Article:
`this method of execution on June 1, 2018. State law ap-
`peared to provide death row inmates only until June 30,
`2018, to make the election. See 2018 Ala. Laws Act 2018–
`353. Yet based on the limited information before us, it
`appears no inmate received a copy of the election form
`(prepared by a public defender) until June 26, and the
`State makes no representation about when Price received
`it other than that it was “before the end of June.” Brief for
`Appellee in No. 19−11268 (CA11), p. 9. Thus, it is possible
`that Price was given no more than 72 hours to decide how
`he wanted to die, notwithstanding the 30–day period
`prescribed by state law. That is not a reason to override
`the lower courts’ discretionary determination that the
`equitable factors warrant a stay.
` The State also argues that the District Court lacked
`jurisdiction to entertain Price’s new motion for a prelimi-
`nary injunction. But as the Court of Appeals appeared to
`recognize, that jurisdictional question is a substantial one,
`the answer to which is by no means clear. See Order, No.


`BREYER, J., dissenting
`19–11268 (CA11, Apr. 11, 2019), pp. 2−3; cf. 16A C. Wright
`& A. Miller, Federal Practice & Procedure §3949.1 (4th
`ed.) (“An interlocutory appeal ordinarily suspends the
`power of the district court to modify the order subject to
`appeal, but does not oust district-court jurisdiction to
`continue with proceedings that do not threaten the orderly
`disposition of the interlocutory appeal”). To resolve it with
`minimal briefing on an extraordinarily compressed time-
`line would be deeply misguided.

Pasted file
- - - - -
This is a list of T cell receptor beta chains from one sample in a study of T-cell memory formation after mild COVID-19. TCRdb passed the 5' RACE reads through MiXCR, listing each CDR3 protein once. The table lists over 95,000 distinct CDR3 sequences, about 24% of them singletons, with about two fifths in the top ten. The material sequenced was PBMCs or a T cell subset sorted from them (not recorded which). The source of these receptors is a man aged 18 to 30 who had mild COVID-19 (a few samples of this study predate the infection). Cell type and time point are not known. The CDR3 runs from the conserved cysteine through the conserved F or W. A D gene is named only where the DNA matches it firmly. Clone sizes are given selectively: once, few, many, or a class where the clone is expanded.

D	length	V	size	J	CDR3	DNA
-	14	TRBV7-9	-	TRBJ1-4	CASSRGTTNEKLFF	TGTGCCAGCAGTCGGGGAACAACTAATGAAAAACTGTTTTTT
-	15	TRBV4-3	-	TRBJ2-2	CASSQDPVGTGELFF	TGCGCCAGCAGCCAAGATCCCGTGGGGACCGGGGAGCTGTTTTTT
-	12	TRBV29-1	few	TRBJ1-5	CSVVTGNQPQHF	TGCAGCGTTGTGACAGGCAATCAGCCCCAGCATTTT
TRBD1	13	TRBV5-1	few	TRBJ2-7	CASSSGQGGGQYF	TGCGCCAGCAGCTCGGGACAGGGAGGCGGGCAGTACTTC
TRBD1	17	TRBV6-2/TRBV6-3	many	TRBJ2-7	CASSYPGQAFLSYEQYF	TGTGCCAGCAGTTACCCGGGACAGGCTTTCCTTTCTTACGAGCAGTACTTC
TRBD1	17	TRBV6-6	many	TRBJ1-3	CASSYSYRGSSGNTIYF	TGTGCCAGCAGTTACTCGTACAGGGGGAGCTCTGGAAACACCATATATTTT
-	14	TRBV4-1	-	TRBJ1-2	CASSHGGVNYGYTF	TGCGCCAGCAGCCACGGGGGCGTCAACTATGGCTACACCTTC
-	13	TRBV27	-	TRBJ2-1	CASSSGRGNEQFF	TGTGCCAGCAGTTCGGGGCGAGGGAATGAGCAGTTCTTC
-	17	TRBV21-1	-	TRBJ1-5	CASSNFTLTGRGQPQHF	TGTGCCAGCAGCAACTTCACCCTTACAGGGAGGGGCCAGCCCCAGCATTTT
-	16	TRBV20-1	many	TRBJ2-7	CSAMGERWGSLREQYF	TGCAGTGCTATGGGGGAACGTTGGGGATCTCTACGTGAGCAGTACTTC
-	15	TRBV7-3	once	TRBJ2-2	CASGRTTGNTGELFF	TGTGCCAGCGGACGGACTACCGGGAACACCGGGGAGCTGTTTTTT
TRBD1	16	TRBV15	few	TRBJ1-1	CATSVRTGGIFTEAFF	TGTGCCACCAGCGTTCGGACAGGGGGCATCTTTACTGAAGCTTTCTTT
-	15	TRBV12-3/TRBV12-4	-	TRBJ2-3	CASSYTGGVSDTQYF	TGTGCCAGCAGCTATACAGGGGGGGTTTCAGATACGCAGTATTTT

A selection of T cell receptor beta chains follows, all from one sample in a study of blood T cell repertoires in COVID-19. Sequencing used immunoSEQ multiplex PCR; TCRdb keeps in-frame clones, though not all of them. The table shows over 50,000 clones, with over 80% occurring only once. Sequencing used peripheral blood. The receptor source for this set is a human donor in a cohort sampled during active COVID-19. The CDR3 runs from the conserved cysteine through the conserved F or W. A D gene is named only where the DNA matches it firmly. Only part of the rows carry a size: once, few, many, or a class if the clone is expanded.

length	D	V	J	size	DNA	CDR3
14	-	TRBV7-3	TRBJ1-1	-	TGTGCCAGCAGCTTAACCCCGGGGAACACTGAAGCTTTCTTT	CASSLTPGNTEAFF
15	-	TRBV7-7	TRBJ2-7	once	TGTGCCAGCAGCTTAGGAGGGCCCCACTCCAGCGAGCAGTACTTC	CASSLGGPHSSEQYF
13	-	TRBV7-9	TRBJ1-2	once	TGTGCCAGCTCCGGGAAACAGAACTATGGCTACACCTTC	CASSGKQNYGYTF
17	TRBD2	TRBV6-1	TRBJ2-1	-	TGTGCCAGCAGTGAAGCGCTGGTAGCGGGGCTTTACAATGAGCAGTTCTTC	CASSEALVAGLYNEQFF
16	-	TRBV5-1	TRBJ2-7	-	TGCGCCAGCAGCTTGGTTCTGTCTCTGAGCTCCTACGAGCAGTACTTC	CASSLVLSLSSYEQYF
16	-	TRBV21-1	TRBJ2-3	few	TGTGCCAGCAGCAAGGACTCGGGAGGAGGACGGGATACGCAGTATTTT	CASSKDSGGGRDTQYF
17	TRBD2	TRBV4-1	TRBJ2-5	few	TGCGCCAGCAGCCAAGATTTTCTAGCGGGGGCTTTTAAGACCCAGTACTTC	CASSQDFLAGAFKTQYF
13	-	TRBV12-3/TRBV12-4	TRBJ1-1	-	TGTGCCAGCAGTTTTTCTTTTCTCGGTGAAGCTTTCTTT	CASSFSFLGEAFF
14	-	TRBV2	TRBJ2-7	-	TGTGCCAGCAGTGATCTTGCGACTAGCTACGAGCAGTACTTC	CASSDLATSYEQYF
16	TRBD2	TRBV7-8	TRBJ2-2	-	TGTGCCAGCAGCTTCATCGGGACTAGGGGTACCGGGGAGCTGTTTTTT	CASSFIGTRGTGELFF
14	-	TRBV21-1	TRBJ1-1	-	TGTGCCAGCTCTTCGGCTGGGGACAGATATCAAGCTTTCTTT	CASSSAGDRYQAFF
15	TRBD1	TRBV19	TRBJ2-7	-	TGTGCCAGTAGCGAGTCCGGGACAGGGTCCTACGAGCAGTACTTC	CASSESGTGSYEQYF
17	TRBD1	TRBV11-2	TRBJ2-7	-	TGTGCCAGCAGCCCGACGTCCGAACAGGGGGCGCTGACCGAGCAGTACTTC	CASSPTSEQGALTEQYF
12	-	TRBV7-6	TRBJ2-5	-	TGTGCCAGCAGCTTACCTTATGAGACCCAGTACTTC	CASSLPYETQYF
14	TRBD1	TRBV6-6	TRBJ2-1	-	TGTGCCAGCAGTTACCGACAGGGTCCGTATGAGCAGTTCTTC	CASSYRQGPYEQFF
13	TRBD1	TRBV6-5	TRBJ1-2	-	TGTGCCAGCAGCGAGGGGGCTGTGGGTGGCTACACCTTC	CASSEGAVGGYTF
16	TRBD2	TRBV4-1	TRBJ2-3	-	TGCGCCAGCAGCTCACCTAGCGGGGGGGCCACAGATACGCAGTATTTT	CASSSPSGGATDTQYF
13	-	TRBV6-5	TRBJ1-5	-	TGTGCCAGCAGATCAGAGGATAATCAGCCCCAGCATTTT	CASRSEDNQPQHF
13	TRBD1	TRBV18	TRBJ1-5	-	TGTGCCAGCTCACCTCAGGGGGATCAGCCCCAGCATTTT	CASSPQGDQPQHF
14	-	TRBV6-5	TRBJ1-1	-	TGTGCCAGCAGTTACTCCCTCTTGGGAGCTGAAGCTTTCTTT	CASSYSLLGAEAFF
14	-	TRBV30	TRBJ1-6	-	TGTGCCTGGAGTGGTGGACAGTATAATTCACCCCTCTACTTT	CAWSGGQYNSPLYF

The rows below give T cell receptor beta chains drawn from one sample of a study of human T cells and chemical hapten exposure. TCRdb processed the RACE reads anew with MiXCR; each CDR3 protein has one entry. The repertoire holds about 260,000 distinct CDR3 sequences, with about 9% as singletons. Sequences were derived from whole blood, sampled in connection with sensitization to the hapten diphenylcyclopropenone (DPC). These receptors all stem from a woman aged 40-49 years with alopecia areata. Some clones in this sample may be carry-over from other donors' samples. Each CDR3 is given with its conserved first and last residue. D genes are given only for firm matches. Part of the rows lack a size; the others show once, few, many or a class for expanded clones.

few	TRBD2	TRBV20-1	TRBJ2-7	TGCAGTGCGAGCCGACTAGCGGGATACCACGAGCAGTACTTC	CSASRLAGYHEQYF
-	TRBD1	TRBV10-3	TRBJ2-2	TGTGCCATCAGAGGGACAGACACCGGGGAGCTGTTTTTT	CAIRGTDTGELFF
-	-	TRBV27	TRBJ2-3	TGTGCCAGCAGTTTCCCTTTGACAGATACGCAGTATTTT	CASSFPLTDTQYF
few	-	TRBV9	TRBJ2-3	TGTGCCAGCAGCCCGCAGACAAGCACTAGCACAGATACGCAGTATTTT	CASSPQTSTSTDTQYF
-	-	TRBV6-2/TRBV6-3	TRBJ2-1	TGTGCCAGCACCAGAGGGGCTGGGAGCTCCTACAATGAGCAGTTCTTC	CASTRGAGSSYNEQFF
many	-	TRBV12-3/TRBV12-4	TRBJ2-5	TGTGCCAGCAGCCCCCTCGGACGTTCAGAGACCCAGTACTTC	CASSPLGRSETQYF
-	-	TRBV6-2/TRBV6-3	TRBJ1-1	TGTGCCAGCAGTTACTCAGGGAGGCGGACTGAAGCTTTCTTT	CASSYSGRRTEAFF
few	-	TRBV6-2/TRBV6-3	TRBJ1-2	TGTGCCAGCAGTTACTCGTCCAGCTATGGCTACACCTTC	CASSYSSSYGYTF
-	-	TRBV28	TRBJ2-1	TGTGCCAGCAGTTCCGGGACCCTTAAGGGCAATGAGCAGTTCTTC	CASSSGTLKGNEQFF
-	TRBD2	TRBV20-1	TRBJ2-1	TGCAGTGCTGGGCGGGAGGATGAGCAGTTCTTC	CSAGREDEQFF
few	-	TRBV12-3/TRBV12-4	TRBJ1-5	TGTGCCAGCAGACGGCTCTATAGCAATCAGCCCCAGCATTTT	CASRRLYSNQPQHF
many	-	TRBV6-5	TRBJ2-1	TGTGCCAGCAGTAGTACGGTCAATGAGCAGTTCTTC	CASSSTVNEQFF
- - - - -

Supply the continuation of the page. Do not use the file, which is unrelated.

` What is at stake in this case is the right of a condemned
`inmate not to be subjected to cruel and unusual punish-
`ment in violation of the Eighth Amendment. At a mini-
`mum, “before acting irretrievably” to vacate a stay and
`allow a potentially cruel execution to proceed, the Court
`should decide whether the District Court did in fact lack
`jurisdiction to issue the stay. See Bowersox v. Williams,
`517 U. S. 345, 347 (1996) (GINSBURG, J., dissenting from
`grant of application to vacate stay of execution). “Appreci-
`ation of our own fallibility . . . demand[s] as much.” Ibid.
`* * *
` Alabama will soon subject Price to a death that he alleg-
`es will cause him severe pain and needless suffering. It
`can do so not because Price failed to prove the likelihood of
`severe pain and not because he failed to identify a known
`and readily implemented alternative, as this Court has
`recently required inmates to do. Instead, Alabama can
`subject him to that death due to a minor oversight (the
`submission of a “preliminary” version of a final report) and
`a significant mistake of law by the Court of Appeals (the
`suggestion that a report marked “preliminary” carries no
`evidentiary value). These mistakes could be easily reme-